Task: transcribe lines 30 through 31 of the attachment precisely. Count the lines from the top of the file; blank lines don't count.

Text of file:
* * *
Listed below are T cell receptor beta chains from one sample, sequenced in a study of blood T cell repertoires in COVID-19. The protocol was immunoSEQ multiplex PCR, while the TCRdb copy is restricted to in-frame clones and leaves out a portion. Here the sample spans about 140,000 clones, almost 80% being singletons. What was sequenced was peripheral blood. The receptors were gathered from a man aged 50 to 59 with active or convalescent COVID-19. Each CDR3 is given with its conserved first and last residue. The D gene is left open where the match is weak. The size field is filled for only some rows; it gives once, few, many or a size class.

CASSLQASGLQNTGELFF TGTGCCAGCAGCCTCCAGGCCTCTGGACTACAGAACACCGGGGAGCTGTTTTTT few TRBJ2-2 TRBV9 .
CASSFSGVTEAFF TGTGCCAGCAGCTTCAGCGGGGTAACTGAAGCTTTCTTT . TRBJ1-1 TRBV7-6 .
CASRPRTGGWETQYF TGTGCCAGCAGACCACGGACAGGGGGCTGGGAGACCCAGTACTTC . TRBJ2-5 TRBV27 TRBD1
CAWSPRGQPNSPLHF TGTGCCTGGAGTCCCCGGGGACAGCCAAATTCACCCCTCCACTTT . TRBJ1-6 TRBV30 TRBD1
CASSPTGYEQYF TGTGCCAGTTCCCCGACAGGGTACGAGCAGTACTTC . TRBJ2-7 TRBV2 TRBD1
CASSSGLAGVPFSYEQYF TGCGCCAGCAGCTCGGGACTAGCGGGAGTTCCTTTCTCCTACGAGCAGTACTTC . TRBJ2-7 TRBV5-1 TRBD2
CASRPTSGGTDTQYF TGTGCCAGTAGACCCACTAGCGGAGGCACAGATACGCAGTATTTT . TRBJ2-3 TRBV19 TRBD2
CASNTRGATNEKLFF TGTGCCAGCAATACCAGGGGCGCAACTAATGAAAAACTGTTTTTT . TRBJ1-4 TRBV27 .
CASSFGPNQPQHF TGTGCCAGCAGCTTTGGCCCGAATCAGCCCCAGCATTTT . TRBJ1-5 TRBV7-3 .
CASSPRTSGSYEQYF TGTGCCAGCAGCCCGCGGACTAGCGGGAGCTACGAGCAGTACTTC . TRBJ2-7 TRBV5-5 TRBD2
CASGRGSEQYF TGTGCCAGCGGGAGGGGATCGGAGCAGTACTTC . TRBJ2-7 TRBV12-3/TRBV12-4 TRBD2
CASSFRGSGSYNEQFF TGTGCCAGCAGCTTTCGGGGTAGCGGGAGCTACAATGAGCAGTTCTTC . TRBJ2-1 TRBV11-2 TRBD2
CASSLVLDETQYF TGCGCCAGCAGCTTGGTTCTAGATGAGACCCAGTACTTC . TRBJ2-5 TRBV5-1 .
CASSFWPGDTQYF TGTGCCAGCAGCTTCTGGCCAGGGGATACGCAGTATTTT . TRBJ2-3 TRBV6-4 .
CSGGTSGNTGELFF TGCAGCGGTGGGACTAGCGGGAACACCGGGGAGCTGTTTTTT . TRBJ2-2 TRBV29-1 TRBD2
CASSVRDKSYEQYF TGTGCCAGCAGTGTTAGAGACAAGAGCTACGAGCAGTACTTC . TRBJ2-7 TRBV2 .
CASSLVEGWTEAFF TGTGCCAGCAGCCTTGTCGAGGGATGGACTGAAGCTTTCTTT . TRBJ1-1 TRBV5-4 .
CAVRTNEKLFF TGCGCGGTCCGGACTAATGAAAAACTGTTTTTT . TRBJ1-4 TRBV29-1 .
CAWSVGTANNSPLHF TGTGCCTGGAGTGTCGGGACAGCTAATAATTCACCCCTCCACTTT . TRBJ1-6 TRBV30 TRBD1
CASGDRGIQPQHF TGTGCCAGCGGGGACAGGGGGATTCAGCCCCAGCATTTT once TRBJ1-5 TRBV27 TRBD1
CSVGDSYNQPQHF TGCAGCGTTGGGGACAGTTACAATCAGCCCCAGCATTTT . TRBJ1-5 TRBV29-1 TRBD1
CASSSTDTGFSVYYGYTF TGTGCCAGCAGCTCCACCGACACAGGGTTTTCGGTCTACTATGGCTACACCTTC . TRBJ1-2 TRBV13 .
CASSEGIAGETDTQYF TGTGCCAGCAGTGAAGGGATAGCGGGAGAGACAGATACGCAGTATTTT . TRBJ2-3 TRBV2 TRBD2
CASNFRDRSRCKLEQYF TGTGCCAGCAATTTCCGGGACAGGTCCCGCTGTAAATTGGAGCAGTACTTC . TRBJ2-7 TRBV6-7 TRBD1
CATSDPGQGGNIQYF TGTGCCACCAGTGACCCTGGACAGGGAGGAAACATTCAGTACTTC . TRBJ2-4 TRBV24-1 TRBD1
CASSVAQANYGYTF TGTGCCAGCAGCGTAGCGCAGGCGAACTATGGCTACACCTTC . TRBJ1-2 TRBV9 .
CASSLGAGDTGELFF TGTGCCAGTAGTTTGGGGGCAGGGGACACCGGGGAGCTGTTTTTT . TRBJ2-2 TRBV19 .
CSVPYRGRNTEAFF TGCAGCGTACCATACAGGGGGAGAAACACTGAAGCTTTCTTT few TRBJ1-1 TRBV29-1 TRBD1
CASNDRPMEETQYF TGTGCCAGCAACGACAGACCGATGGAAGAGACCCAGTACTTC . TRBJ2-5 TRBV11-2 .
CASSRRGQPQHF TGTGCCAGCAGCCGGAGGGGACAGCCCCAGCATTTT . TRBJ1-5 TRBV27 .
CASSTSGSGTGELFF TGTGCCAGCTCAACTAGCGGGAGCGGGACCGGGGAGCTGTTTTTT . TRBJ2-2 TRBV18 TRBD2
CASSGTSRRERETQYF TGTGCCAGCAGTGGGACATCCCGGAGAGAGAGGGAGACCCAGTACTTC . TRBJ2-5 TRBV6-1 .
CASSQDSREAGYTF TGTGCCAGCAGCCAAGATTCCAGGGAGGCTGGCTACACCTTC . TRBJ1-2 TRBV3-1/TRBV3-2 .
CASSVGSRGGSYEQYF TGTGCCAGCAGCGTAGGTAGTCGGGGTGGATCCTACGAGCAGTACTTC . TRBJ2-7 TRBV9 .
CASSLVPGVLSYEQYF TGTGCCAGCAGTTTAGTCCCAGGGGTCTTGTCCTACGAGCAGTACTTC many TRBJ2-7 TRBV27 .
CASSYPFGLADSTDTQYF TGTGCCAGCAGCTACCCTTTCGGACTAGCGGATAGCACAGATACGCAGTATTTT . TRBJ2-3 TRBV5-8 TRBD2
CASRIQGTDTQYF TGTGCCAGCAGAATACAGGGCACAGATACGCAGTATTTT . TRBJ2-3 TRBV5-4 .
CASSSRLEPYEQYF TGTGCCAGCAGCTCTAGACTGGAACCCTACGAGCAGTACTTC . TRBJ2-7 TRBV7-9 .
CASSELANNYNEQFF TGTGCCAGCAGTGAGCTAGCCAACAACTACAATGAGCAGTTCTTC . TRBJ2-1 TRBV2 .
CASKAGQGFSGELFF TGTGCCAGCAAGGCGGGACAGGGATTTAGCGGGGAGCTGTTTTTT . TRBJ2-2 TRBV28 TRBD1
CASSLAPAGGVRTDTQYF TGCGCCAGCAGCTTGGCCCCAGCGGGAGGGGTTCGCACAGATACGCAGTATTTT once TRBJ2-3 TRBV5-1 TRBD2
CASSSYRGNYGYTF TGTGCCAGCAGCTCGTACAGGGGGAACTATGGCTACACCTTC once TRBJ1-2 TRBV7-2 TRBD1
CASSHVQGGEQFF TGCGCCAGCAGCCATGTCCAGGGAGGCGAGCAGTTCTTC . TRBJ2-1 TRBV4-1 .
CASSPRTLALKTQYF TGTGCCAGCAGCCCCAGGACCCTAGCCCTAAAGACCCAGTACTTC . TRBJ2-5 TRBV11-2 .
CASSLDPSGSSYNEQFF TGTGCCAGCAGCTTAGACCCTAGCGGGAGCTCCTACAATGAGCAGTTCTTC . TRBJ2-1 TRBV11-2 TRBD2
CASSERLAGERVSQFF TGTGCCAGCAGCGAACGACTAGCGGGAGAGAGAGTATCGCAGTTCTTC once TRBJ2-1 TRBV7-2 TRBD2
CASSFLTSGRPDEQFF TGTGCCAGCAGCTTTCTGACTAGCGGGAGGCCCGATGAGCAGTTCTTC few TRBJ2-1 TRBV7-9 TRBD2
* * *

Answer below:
CASNDRPMEETQYF TGTGCCAGCAACGACAGACCGATGGAAGAGACCCAGTACTTC . TRBJ2-5 TRBV11-2 .
CASSRRGQPQHF TGTGCCAGCAGCCGGAGGGGACAGCCCCAGCATTTT . TRBJ1-5 TRBV27 .